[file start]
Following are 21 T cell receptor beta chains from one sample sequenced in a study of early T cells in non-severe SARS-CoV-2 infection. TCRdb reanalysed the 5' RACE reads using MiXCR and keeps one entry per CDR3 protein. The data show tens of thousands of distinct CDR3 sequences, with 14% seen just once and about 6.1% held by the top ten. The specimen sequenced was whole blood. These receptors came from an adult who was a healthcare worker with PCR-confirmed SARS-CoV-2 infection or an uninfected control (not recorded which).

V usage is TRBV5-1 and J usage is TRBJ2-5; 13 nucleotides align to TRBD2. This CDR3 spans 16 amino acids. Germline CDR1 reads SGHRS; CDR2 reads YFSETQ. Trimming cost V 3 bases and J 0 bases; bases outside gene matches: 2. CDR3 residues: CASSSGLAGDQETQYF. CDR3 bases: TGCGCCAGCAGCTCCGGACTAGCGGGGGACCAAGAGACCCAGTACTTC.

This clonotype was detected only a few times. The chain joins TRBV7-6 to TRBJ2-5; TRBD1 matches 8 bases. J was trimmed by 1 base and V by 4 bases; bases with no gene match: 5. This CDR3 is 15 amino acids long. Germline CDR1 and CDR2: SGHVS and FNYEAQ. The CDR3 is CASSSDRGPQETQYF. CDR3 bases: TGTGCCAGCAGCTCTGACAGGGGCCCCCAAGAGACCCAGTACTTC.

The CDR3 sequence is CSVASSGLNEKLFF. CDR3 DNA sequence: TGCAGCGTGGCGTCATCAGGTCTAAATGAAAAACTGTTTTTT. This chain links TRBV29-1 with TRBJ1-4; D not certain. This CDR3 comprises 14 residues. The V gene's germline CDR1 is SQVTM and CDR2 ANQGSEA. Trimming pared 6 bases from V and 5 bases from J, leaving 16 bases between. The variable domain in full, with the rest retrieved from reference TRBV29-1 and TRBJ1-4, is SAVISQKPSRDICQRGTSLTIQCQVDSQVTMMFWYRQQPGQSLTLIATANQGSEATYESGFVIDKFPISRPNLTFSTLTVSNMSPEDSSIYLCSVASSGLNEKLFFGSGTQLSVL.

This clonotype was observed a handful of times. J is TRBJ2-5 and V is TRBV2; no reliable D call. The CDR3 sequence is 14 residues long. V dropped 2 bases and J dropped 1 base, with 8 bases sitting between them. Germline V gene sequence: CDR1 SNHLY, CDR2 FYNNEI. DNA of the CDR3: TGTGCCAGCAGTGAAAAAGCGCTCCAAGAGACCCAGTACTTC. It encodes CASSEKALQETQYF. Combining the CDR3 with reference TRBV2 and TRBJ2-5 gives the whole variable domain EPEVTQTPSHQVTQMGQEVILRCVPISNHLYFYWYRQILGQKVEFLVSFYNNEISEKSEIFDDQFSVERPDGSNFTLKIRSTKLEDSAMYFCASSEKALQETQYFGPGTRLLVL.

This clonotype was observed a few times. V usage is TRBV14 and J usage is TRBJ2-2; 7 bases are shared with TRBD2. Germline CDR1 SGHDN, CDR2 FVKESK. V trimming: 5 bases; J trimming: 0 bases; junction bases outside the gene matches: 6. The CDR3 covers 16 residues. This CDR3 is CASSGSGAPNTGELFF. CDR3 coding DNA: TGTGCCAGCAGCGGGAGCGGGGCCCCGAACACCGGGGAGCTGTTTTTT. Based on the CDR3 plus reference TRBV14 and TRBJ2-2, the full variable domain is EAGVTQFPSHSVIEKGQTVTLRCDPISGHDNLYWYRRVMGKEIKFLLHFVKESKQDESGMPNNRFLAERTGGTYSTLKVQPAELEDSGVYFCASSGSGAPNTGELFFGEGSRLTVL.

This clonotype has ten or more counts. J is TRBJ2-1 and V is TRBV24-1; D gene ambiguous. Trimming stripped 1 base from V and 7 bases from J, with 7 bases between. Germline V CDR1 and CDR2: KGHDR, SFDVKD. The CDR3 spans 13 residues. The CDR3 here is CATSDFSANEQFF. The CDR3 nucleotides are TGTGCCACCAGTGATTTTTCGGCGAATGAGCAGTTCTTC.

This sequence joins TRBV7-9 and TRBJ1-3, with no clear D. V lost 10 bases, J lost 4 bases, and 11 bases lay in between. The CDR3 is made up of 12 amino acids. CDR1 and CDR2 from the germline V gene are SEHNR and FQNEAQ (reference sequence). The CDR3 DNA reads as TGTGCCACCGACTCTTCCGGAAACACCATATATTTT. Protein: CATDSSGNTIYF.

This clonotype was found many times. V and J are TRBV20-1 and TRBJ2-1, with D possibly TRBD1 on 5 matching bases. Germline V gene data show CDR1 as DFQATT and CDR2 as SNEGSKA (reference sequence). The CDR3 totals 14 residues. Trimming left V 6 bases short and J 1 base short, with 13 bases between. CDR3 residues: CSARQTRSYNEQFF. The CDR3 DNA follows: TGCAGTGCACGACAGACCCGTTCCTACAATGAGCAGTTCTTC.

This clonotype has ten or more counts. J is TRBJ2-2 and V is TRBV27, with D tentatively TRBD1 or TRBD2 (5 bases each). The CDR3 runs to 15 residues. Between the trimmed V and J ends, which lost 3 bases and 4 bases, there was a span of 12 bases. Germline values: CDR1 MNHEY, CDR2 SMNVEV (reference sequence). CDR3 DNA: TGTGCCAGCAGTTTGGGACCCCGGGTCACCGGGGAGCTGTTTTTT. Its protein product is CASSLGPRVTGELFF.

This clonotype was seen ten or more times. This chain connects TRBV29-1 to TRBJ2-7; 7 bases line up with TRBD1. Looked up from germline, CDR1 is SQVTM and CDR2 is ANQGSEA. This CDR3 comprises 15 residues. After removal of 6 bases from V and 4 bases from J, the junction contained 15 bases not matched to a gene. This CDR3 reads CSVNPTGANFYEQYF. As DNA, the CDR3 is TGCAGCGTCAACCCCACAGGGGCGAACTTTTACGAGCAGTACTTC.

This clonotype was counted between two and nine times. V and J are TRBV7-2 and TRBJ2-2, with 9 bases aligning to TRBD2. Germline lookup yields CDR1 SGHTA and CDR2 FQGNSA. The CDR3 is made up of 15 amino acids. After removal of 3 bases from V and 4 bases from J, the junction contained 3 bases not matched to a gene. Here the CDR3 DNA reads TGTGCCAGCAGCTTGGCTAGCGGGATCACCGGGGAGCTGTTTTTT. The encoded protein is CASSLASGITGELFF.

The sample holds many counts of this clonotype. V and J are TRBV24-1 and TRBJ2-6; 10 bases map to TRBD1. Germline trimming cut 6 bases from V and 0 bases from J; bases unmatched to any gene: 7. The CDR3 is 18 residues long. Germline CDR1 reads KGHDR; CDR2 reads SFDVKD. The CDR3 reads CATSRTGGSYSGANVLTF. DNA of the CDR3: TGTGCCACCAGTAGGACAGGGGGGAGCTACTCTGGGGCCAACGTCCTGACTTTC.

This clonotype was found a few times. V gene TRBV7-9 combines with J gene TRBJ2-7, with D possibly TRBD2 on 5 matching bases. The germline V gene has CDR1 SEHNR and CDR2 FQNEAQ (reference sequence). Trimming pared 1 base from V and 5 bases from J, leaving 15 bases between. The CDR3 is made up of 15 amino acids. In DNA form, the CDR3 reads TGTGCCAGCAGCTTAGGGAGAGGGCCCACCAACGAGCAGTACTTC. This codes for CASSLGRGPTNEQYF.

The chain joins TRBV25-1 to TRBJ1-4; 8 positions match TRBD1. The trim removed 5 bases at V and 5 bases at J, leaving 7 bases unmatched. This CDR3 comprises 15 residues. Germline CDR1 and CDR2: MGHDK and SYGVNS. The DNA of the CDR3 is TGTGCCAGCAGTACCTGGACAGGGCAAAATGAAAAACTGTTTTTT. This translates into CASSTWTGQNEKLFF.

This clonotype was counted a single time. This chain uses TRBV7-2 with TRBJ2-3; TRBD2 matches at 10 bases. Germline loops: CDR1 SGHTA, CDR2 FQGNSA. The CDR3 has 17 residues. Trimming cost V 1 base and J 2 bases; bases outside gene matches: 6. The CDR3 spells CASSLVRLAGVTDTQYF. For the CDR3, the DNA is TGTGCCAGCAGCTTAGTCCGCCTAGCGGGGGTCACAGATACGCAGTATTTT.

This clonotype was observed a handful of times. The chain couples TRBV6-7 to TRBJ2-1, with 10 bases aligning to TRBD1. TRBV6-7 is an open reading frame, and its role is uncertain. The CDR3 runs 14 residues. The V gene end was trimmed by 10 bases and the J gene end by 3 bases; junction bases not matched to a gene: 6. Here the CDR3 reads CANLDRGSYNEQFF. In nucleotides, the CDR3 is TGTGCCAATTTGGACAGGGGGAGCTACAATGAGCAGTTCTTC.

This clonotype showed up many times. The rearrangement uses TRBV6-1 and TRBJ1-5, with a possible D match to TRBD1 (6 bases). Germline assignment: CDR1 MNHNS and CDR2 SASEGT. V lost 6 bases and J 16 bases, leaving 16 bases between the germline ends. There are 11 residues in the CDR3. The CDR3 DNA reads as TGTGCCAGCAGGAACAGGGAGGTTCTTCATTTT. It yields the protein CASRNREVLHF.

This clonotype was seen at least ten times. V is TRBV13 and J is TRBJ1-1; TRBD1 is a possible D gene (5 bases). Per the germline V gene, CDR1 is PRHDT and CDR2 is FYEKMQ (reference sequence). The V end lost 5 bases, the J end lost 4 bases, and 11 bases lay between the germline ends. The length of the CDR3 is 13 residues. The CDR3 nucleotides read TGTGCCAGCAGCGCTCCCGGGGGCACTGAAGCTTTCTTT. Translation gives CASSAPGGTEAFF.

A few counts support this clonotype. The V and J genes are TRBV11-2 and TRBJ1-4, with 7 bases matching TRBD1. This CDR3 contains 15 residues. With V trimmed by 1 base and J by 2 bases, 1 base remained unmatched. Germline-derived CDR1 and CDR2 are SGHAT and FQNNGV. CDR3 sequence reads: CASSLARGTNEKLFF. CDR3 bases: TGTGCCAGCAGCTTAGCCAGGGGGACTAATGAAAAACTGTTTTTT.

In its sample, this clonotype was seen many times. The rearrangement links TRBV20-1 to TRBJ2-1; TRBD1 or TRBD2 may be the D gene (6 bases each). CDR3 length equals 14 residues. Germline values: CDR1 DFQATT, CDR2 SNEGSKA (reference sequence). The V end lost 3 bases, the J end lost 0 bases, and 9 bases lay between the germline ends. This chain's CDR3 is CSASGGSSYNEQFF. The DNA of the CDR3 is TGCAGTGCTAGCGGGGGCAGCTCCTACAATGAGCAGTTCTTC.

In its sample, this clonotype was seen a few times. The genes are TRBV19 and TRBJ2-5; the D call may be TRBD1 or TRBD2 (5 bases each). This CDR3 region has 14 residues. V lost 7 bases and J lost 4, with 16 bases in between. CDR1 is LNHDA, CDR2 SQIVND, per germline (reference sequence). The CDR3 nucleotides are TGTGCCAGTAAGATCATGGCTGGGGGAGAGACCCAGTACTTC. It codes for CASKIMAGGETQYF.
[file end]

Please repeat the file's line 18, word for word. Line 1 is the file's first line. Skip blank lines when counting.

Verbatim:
This clonotype showed up many times. The rearrangement uses TRBV6-1 and TRBJ1-5, with a possible D match to TRBD1 (6 bases). Germline assignment: CDR1 MNHNS and CDR2 SASEGT. V lost 6 bases and J 16 bases, leaving 16 bases between the germline ends. There are 11 residues in the CDR3. The CDR3 DNA reads as TGTGCCAGCAGGAACAGGGAGGTTCTTCATTTT. It yields the protein CASRNREVLHF.